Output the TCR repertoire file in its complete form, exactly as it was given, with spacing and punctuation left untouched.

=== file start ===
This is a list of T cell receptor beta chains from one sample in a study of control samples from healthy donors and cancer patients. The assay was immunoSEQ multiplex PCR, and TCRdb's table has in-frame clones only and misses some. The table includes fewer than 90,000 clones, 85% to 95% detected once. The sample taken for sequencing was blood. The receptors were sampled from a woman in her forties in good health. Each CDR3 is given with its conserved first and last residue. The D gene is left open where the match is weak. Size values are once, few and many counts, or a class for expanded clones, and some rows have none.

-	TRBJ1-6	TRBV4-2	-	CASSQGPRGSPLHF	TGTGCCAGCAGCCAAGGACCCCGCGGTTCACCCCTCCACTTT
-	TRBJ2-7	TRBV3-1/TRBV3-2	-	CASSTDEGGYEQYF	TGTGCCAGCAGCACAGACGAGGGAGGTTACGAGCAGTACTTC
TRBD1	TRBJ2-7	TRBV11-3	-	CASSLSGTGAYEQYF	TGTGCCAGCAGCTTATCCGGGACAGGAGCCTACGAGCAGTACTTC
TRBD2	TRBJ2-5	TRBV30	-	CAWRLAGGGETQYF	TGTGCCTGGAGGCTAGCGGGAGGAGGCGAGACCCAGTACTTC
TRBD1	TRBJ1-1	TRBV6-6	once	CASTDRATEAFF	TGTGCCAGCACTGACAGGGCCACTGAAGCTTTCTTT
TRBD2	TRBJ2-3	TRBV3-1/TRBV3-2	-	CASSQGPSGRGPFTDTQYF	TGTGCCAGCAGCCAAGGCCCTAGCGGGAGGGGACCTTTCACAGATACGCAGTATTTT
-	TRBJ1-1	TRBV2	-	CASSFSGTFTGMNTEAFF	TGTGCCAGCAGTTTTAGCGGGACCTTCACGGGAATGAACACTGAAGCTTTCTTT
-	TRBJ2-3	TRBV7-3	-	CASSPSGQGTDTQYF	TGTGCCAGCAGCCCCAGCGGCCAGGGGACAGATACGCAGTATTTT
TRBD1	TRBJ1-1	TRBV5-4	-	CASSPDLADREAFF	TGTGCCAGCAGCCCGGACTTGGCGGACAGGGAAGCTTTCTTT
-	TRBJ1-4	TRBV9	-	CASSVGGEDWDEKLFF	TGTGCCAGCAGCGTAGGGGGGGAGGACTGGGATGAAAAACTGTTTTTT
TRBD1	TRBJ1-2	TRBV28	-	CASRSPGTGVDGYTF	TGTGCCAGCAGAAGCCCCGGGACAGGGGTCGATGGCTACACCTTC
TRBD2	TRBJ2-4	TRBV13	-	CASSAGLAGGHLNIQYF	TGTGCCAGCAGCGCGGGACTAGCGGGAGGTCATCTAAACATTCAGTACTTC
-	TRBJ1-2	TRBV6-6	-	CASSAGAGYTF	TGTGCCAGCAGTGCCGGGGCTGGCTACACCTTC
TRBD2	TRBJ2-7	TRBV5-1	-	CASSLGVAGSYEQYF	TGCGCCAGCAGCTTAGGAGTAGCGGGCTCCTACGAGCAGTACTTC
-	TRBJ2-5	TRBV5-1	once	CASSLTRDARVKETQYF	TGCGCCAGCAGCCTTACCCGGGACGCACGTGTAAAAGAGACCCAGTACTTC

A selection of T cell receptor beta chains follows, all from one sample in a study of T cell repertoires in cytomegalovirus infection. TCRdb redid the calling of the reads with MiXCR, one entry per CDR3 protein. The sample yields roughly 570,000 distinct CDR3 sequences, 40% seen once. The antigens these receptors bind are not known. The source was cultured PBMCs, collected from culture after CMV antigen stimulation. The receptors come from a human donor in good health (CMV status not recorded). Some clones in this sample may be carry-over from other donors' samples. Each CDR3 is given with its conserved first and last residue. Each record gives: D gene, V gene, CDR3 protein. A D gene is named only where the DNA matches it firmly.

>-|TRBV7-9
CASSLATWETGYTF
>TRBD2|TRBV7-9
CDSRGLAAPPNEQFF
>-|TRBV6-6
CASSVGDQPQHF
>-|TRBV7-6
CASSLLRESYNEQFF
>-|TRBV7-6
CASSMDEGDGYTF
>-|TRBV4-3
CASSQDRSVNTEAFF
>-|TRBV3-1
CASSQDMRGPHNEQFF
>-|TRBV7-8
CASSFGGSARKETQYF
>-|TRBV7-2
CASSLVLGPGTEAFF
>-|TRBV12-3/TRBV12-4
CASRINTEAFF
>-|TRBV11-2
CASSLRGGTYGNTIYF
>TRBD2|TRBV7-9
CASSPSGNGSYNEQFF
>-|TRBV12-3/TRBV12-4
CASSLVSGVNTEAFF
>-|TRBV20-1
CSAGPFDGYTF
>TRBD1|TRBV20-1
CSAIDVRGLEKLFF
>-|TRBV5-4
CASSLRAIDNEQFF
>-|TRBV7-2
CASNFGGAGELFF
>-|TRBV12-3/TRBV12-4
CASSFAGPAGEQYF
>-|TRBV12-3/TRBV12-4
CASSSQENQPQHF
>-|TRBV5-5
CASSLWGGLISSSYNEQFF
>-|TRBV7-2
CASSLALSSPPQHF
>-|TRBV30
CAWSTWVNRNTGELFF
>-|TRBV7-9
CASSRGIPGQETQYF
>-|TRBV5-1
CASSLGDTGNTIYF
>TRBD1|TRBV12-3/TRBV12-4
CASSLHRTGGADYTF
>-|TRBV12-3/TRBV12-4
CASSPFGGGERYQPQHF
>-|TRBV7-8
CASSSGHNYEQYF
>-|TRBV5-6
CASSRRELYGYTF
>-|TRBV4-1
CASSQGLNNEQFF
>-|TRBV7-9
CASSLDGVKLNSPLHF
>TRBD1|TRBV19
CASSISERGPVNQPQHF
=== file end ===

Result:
This is a list of T cell receptor beta chains from one sample in a study of control samples from healthy donors and cancer patients. The assay was immunoSEQ multiplex PCR, and TCRdb's table has in-frame clones only and misses some. The table includes fewer than 90,000 clones, 85% to 95% detected once. The sample taken for sequencing was blood. The receptors were sampled from a woman in her forties in good health. Each CDR3 is given with its conserved first and last residue. The D gene is left open where the match is weak. Size values are once, few and many counts, or a class for expanded clones, and some rows have none.

-	TRBJ1-6	TRBV4-2	-	CASSQGPRGSPLHF	TGTGCCAGCAGCCAAGGACCCCGCGGTTCACCCCTCCACTTT
-	TRBJ2-7	TRBV3-1/TRBV3-2	-	CASSTDEGGYEQYF	TGTGCCAGCAGCACAGACGAGGGAGGTTACGAGCAGTACTTC
TRBD1	TRBJ2-7	TRBV11-3	-	CASSLSGTGAYEQYF	TGTGCCAGCAGCTTATCCGGGACAGGAGCCTACGAGCAGTACTTC
TRBD2	TRBJ2-5	TRBV30	-	CAWRLAGGGETQYF	TGTGCCTGGAGGCTAGCGGGAGGAGGCGAGACCCAGTACTTC
TRBD1	TRBJ1-1	TRBV6-6	once	CASTDRATEAFF	TGTGCCAGCACTGACAGGGCCACTGAAGCTTTCTTT
TRBD2	TRBJ2-3	TRBV3-1/TRBV3-2	-	CASSQGPSGRGPFTDTQYF	TGTGCCAGCAGCCAAGGCCCTAGCGGGAGGGGACCTTTCACAGATACGCAGTATTTT
-	TRBJ1-1	TRBV2	-	CASSFSGTFTGMNTEAFF	TGTGCCAGCAGTTTTAGCGGGACCTTCACGGGAATGAACACTGAAGCTTTCTTT
-	TRBJ2-3	TRBV7-3	-	CASSPSGQGTDTQYF	TGTGCCAGCAGCCCCAGCGGCCAGGGGACAGATACGCAGTATTTT
TRBD1	TRBJ1-1	TRBV5-4	-	CASSPDLADREAFF	TGTGCCAGCAGCCCGGACTTGGCGGACAGGGAAGCTTTCTTT
-	TRBJ1-4	TRBV9	-	CASSVGGEDWDEKLFF	TGTGCCAGCAGCGTAGGGGGGGAGGACTGGGATGAAAAACTGTTTTTT
TRBD1	TRBJ1-2	TRBV28	-	CASRSPGTGVDGYTF	TGTGCCAGCAGAAGCCCCGGGACAGGGGTCGATGGCTACACCTTC
TRBD2	TRBJ2-4	TRBV13	-	CASSAGLAGGHLNIQYF	TGTGCCAGCAGCGCGGGACTAGCGGGAGGTCATCTAAACATTCAGTACTTC
-	TRBJ1-2	TRBV6-6	-	CASSAGAGYTF	TGTGCCAGCAGTGCCGGGGCTGGCTACACCTTC
TRBD2	TRBJ2-7	TRBV5-1	-	CASSLGVAGSYEQYF	TGCGCCAGCAGCTTAGGAGTAGCGGGCTCCTACGAGCAGTACTTC
-	TRBJ2-5	TRBV5-1	once	CASSLTRDARVKETQYF	TGCGCCAGCAGCCTTACCCGGGACGCACGTGTAAAAGAGACCCAGTACTTC

A selection of T cell receptor beta chains follows, all from one sample in a study of T cell repertoires in cytomegalovirus infection. TCRdb redid the calling of the reads with MiXCR, one entry per CDR3 protein. The sample yields roughly 570,000 distinct CDR3 sequences, 40% seen once. The antigens these receptors bind are not known. The source was cultured PBMCs, collected from culture after CMV antigen stimulation. The receptors come from a human donor in good health (CMV status not recorded). Some clones in this sample may be carry-over from other donors' samples. Each CDR3 is given with its conserved first and last residue. Each record gives: D gene, V gene, CDR3 protein. A D gene is named only where the DNA matches it firmly.

>-|TRBV7-9
CASSLATWETGYTF
>TRBD2|TRBV7-9
CDSRGLAAPPNEQFF
>-|TRBV6-6
CASSVGDQPQHF
>-|TRBV7-6
CASSLLRESYNEQFF
>-|TRBV7-6
CASSMDEGDGYTF
>-|TRBV4-3
CASSQDRSVNTEAFF
>-|TRBV3-1
CASSQDMRGPHNEQFF
>-|TRBV7-8
CASSFGGSARKETQYF
>-|TRBV7-2
CASSLVLGPGTEAFF
>-|TRBV12-3/TRBV12-4
CASRINTEAFF
>-|TRBV11-2
CASSLRGGTYGNTIYF
>TRBD2|TRBV7-9
CASSPSGNGSYNEQFF
>-|TRBV12-3/TRBV12-4
CASSLVSGVNTEAFF
>-|TRBV20-1
CSAGPFDGYTF
>TRBD1|TRBV20-1
CSAIDVRGLEKLFF
>-|TRBV5-4
CASSLRAIDNEQFF
>-|TRBV7-2
CASNFGGAGELFF
>-|TRBV12-3/TRBV12-4
CASSFAGPAGEQYF
>-|TRBV12-3/TRBV12-4
CASSSQENQPQHF
>-|TRBV5-5
CASSLWGGLISSSYNEQFF
>-|TRBV7-2
CASSLALSSPPQHF
>-|TRBV30
CAWSTWVNRNTGELFF
>-|TRBV7-9
CASSRGIPGQETQYF
>-|TRBV5-1
CASSLGDTGNTIYF
>TRBD1|TRBV12-3/TRBV12-4
CASSLHRTGGADYTF
>-|TRBV12-3/TRBV12-4
CASSPFGGGERYQPQHF
>-|TRBV7-8
CASSSGHNYEQYF
>-|TRBV5-6
CASSRRELYGYTF
>-|TRBV4-1
CASSQGLNNEQFF
>-|TRBV7-9
CASSLDGVKLNSPLHF
>TRBD1|TRBV19
CASSISERGPVNQPQHF